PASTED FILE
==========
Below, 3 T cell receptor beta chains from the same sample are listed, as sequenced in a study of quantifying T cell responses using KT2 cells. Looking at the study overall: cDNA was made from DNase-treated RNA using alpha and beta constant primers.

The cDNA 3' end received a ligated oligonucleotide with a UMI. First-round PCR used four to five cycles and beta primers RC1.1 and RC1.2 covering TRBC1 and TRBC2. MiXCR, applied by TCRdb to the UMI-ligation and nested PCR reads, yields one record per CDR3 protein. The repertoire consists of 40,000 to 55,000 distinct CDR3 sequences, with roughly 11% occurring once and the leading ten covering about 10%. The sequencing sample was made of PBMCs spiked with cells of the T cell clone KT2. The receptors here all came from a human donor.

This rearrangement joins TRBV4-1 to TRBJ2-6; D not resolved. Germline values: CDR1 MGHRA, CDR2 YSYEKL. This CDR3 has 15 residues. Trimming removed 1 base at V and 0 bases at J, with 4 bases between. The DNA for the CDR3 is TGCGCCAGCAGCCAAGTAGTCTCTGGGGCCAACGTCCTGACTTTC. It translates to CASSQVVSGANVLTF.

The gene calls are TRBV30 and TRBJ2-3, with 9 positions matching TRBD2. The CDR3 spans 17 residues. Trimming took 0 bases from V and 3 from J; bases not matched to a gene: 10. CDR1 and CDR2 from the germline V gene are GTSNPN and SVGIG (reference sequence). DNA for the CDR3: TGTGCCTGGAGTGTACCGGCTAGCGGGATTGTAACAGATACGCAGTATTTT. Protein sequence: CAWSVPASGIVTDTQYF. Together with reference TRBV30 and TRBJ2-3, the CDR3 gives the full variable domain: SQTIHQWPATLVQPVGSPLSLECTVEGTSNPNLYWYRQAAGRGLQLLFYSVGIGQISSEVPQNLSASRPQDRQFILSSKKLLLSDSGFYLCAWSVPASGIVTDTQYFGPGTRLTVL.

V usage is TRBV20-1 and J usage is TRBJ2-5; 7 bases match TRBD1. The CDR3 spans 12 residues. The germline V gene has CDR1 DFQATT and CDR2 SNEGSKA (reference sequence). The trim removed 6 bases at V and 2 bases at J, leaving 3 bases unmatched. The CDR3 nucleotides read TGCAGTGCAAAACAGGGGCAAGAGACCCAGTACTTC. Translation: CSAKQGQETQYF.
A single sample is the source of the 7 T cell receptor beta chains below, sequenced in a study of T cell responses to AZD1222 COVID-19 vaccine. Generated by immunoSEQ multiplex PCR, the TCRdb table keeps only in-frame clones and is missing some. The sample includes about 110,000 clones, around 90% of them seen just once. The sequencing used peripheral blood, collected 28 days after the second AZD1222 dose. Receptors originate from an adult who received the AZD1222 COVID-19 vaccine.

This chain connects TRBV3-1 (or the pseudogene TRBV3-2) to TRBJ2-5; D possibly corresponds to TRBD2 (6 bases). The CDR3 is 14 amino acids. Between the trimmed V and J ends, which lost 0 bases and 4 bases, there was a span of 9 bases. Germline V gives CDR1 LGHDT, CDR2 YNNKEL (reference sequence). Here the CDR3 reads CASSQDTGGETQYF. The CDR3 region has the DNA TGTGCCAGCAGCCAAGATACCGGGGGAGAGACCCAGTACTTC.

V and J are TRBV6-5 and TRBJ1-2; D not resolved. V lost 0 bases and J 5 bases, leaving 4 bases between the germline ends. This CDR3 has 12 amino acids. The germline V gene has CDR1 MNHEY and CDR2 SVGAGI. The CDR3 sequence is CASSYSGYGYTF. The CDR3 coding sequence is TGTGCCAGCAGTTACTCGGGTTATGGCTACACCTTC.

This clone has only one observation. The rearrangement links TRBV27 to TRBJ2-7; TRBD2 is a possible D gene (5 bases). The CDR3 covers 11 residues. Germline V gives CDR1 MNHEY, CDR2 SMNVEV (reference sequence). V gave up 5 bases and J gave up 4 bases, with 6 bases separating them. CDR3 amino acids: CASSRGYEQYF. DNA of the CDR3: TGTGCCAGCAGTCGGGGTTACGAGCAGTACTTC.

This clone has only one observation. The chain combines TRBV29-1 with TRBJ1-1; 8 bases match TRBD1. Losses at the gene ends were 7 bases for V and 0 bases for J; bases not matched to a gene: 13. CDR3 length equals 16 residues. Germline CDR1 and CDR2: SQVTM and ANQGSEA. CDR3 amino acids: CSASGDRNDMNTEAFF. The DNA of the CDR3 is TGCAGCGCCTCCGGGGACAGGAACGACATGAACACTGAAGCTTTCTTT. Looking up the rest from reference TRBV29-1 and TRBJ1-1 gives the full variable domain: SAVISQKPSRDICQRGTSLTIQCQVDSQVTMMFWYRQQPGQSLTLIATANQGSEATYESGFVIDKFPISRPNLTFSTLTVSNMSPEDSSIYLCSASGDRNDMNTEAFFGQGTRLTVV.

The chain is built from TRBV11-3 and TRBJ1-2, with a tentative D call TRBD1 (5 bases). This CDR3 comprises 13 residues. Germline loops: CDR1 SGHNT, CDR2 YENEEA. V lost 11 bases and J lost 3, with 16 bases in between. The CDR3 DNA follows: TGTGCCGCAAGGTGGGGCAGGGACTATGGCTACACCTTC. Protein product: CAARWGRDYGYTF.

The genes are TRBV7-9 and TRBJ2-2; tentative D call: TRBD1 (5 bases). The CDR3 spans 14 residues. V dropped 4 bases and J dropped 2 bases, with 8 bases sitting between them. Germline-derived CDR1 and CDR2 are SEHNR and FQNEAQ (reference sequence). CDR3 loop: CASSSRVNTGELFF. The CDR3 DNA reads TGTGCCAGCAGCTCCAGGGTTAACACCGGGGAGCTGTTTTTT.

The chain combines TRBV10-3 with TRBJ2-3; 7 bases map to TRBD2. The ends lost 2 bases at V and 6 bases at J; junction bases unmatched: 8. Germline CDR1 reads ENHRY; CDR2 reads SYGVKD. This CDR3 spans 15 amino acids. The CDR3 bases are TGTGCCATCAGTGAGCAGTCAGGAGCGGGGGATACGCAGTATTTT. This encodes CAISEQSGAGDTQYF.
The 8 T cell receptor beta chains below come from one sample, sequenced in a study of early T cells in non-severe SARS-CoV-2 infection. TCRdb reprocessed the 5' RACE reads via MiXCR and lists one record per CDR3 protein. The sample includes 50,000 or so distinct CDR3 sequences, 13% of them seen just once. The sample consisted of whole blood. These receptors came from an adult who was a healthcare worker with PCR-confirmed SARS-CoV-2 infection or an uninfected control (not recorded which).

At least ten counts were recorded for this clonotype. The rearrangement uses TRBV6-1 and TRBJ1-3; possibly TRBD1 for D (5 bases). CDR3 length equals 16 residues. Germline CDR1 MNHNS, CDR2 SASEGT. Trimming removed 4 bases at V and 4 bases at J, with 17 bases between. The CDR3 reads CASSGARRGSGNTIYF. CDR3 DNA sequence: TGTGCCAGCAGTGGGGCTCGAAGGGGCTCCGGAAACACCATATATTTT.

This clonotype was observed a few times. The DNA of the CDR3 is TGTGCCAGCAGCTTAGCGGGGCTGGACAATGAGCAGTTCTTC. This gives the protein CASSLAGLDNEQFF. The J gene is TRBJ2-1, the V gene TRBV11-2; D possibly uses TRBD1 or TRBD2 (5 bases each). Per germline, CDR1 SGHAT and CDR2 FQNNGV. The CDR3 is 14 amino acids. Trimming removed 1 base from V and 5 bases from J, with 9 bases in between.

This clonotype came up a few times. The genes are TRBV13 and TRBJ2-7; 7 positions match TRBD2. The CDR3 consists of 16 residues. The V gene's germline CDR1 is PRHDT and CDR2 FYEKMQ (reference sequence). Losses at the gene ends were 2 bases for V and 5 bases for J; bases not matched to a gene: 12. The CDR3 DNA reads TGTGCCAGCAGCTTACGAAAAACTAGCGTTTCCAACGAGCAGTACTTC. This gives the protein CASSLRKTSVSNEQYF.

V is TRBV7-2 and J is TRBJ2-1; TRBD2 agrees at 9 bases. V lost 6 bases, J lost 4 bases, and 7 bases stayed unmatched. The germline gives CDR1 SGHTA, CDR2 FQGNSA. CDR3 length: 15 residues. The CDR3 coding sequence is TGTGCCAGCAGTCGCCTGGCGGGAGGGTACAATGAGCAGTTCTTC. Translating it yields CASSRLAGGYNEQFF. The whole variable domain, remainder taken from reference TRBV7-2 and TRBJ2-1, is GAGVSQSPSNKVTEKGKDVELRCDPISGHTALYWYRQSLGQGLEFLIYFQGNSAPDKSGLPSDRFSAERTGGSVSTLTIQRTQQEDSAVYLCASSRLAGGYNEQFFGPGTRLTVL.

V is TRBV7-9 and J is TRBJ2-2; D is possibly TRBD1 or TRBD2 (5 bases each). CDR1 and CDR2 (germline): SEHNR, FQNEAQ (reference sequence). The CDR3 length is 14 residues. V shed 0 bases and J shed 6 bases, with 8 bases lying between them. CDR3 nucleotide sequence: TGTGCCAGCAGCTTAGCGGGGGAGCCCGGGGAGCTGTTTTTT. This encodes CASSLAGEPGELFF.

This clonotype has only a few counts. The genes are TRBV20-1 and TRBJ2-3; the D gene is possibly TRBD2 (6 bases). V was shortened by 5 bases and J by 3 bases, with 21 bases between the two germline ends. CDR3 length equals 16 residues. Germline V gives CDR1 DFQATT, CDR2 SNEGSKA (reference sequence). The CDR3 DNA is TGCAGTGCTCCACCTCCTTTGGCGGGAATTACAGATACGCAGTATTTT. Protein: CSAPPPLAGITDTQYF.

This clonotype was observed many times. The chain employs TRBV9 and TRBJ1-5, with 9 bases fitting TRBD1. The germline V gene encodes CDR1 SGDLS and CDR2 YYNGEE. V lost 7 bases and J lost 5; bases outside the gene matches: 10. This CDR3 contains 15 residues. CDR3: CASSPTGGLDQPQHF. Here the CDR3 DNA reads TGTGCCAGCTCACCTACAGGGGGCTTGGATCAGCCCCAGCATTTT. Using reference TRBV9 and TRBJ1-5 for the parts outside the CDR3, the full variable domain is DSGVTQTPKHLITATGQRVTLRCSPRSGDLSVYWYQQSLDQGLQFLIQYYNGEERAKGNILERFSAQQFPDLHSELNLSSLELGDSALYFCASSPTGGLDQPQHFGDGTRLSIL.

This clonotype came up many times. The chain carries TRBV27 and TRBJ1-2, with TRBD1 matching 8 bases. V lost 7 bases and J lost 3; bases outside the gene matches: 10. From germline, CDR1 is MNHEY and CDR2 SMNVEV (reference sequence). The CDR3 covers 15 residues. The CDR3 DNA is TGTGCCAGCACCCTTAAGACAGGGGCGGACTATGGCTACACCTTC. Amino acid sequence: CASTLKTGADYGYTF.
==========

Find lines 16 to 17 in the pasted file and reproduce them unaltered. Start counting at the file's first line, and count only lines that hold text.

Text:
This clonotype was observed a few times. The DNA of the CDR3 is TGTGCCAGCAGCTTAGCGGGGCTGGACAATGAGCAGTTCTTC. This gives the protein CASSLAGLDNEQFF. The J gene is TRBJ2-1, the V gene TRBV11-2; D possibly uses TRBD1 or TRBD2 (5 bases each). Per germline, CDR1 SGHAT and CDR2 FQNNGV. The CDR3 is 14 amino acids. Trimming removed 1 base from V and 5 bases from J, with 9 bases in between.

This clonotype came up a few times. The genes are TRBV13 and TRBJ2-7; 7 positions match TRBD2. The CDR3 consists of 16 residues. The V gene's germline CDR1 is PRHDT and CDR2 FYEKMQ (reference sequence). Losses at the gene ends were 2 bases for V and 5 bases for J; bases not matched to a gene: 12. The CDR3 DNA reads TGTGCCAGCAGCTTACGAAAAACTAGCGTTTCCAACGAGCAGTACTTC. This gives the protein CASSLRKTSVSNEQYF.